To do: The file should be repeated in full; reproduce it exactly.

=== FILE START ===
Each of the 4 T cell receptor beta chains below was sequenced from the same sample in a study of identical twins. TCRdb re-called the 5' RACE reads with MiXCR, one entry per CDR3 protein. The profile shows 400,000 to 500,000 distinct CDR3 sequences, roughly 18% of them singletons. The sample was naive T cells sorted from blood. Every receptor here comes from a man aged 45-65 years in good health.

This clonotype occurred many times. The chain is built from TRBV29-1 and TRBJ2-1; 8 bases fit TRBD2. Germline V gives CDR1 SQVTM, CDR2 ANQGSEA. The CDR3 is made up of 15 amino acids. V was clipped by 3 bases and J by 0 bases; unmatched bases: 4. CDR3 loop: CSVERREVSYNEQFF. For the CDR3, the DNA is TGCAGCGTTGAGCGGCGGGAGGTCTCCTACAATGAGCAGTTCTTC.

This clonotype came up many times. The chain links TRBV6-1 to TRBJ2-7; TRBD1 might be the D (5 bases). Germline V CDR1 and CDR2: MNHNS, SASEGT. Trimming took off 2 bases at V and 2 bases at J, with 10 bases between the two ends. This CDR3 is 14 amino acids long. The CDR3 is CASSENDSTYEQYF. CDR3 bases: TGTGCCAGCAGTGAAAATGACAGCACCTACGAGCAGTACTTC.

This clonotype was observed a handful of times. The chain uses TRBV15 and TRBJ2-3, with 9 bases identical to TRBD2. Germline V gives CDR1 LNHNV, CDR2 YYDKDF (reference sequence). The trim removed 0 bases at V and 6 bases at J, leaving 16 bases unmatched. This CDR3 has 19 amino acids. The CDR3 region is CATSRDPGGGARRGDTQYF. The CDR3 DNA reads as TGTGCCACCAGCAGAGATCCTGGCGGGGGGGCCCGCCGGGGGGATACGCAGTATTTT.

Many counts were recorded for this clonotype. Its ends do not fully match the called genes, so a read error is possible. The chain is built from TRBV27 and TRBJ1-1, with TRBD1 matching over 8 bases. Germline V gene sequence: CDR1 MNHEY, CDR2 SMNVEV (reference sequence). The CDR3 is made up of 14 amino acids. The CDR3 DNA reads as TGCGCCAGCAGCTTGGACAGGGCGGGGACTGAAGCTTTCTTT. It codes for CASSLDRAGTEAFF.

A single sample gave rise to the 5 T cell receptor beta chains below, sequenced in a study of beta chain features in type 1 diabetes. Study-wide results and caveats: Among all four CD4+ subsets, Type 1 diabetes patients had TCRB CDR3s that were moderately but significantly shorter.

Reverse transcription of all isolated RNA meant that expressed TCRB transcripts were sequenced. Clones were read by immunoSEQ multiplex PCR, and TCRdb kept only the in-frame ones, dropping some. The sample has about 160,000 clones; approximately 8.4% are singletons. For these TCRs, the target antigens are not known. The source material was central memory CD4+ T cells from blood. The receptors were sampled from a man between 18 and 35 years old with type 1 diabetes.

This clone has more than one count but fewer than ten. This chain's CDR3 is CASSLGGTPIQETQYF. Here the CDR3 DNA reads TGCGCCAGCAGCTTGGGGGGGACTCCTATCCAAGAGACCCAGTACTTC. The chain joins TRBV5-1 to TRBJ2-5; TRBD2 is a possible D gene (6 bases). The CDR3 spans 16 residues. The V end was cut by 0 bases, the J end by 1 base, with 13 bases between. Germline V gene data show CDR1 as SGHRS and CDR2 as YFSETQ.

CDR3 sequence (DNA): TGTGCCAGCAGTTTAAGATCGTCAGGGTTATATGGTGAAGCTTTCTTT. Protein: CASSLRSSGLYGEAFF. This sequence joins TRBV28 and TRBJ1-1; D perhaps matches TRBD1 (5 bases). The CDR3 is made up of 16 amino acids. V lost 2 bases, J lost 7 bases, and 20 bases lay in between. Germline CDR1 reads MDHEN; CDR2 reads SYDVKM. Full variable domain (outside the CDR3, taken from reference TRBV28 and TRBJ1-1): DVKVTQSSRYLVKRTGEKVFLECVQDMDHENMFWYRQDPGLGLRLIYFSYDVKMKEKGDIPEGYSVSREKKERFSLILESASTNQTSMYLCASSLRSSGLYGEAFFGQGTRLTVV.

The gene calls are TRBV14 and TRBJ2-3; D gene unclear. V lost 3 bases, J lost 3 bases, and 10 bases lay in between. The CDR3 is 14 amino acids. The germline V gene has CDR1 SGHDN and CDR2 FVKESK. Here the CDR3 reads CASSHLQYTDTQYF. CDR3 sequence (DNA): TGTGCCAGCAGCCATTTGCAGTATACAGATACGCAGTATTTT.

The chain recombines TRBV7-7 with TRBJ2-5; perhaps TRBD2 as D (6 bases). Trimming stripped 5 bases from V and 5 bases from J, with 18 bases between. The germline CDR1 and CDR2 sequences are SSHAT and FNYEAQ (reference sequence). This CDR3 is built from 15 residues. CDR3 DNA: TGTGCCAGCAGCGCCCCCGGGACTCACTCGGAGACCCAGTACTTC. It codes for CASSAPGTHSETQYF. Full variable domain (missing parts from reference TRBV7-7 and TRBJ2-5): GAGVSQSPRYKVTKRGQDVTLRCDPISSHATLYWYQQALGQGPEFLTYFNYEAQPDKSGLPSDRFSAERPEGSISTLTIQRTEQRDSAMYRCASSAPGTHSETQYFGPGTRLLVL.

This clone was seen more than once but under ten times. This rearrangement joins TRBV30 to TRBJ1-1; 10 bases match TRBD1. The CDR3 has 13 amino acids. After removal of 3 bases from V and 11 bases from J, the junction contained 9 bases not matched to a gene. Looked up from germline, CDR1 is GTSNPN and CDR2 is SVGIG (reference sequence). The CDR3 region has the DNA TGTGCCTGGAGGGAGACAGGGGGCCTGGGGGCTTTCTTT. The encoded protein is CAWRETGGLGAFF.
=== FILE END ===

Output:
Each of the 4 T cell receptor beta chains below was sequenced from the same sample in a study of identical twins. TCRdb re-called the 5' RACE reads with MiXCR, one entry per CDR3 protein. The profile shows 400,000 to 500,000 distinct CDR3 sequences, roughly 18% of them singletons. The sample was naive T cells sorted from blood. Every receptor here comes from a man aged 45-65 years in good health.

This clonotype occurred many times. The chain is built from TRBV29-1 and TRBJ2-1; 8 bases fit TRBD2. Germline V gives CDR1 SQVTM, CDR2 ANQGSEA. The CDR3 is made up of 15 amino acids. V was clipped by 3 bases and J by 0 bases; unmatched bases: 4. CDR3 loop: CSVERREVSYNEQFF. For the CDR3, the DNA is TGCAGCGTTGAGCGGCGGGAGGTCTCCTACAATGAGCAGTTCTTC.

This clonotype came up many times. The chain links TRBV6-1 to TRBJ2-7; TRBD1 might be the D (5 bases). Germline V CDR1 and CDR2: MNHNS, SASEGT. Trimming took off 2 bases at V and 2 bases at J, with 10 bases between the two ends. This CDR3 is 14 amino acids long. The CDR3 is CASSENDSTYEQYF. CDR3 bases: TGTGCCAGCAGTGAAAATGACAGCACCTACGAGCAGTACTTC.

This clonotype was observed a handful of times. The chain uses TRBV15 and TRBJ2-3, with 9 bases identical to TRBD2. Germline V gives CDR1 LNHNV, CDR2 YYDKDF (reference sequence). The trim removed 0 bases at V and 6 bases at J, leaving 16 bases unmatched. This CDR3 has 19 amino acids. The CDR3 region is CATSRDPGGGARRGDTQYF. The CDR3 DNA reads as TGTGCCACCAGCAGAGATCCTGGCGGGGGGGCCCGCCGGGGGGATACGCAGTATTTT.

Many counts were recorded for this clonotype. Its ends do not fully match the called genes, so a read error is possible. The chain is built from TRBV27 and TRBJ1-1, with TRBD1 matching over 8 bases. Germline V gene sequence: CDR1 MNHEY, CDR2 SMNVEV (reference sequence). The CDR3 is made up of 14 amino acids. The CDR3 DNA reads as TGCGCCAGCAGCTTGGACAGGGCGGGGACTGAAGCTTTCTTT. It codes for CASSLDRAGTEAFF.

A single sample gave rise to the 5 T cell receptor beta chains below, sequenced in a study of beta chain features in type 1 diabetes. Study-wide results and caveats: Among all four CD4+ subsets, Type 1 diabetes patients had TCRB CDR3s that were moderately but significantly shorter.

Reverse transcription of all isolated RNA meant that expressed TCRB transcripts were sequenced. Clones were read by immunoSEQ multiplex PCR, and TCRdb kept only the in-frame ones, dropping some. The sample has about 160,000 clones; approximately 8.4% are singletons. For these TCRs, the target antigens are not known. The source material was central memory CD4+ T cells from blood. The receptors were sampled from a man between 18 and 35 years old with type 1 diabetes.

This clone has more than one count but fewer than ten. This chain's CDR3 is CASSLGGTPIQETQYF. Here the CDR3 DNA reads TGCGCCAGCAGCTTGGGGGGGACTCCTATCCAAGAGACCCAGTACTTC. The chain joins TRBV5-1 to TRBJ2-5; TRBD2 is a possible D gene (6 bases). The CDR3 spans 16 residues. The V end was cut by 0 bases, the J end by 1 base, with 13 bases between. Germline V gene data show CDR1 as SGHRS and CDR2 as YFSETQ.

CDR3 sequence (DNA): TGTGCCAGCAGTTTAAGATCGTCAGGGTTATATGGTGAAGCTTTCTTT. Protein: CASSLRSSGLYGEAFF. This sequence joins TRBV28 and TRBJ1-1; D perhaps matches TRBD1 (5 bases). The CDR3 is made up of 16 amino acids. V lost 2 bases, J lost 7 bases, and 20 bases lay in between. Germline CDR1 reads MDHEN; CDR2 reads SYDVKM. Full variable domain (outside the CDR3, taken from reference TRBV28 and TRBJ1-1): DVKVTQSSRYLVKRTGEKVFLECVQDMDHENMFWYRQDPGLGLRLIYFSYDVKMKEKGDIPEGYSVSREKKERFSLILESASTNQTSMYLCASSLRSSGLYGEAFFGQGTRLTVV.

The gene calls are TRBV14 and TRBJ2-3; D gene unclear. V lost 3 bases, J lost 3 bases, and 10 bases lay in between. The CDR3 is 14 amino acids. The germline V gene has CDR1 SGHDN and CDR2 FVKESK. Here the CDR3 reads CASSHLQYTDTQYF. CDR3 sequence (DNA): TGTGCCAGCAGCCATTTGCAGTATACAGATACGCAGTATTTT.

The chain recombines TRBV7-7 with TRBJ2-5; perhaps TRBD2 as D (6 bases). Trimming stripped 5 bases from V and 5 bases from J, with 18 bases between. The germline CDR1 and CDR2 sequences are SSHAT and FNYEAQ (reference sequence). This CDR3 is built from 15 residues. CDR3 DNA: TGTGCCAGCAGCGCCCCCGGGACTCACTCGGAGACCCAGTACTTC. It codes for CASSAPGTHSETQYF. Full variable domain (missing parts from reference TRBV7-7 and TRBJ2-5): GAGVSQSPRYKVTKRGQDVTLRCDPISSHATLYWYQQALGQGPEFLTYFNYEAQPDKSGLPSDRFSAERPEGSISTLTIQRTEQRDSAMYRCASSAPGTHSETQYFGPGTRLLVL.

This clone was seen more than once but under ten times. This rearrangement joins TRBV30 to TRBJ1-1; 10 bases match TRBD1. The CDR3 has 13 amino acids. After removal of 3 bases from V and 11 bases from J, the junction contained 9 bases not matched to a gene. Looked up from germline, CDR1 is GTSNPN and CDR2 is SVGIG (reference sequence). The CDR3 region has the DNA TGTGCCTGGAGGGAGACAGGGGGCCTGGGGGCTTTCTTT. The encoded protein is CAWRETGGLGAFF.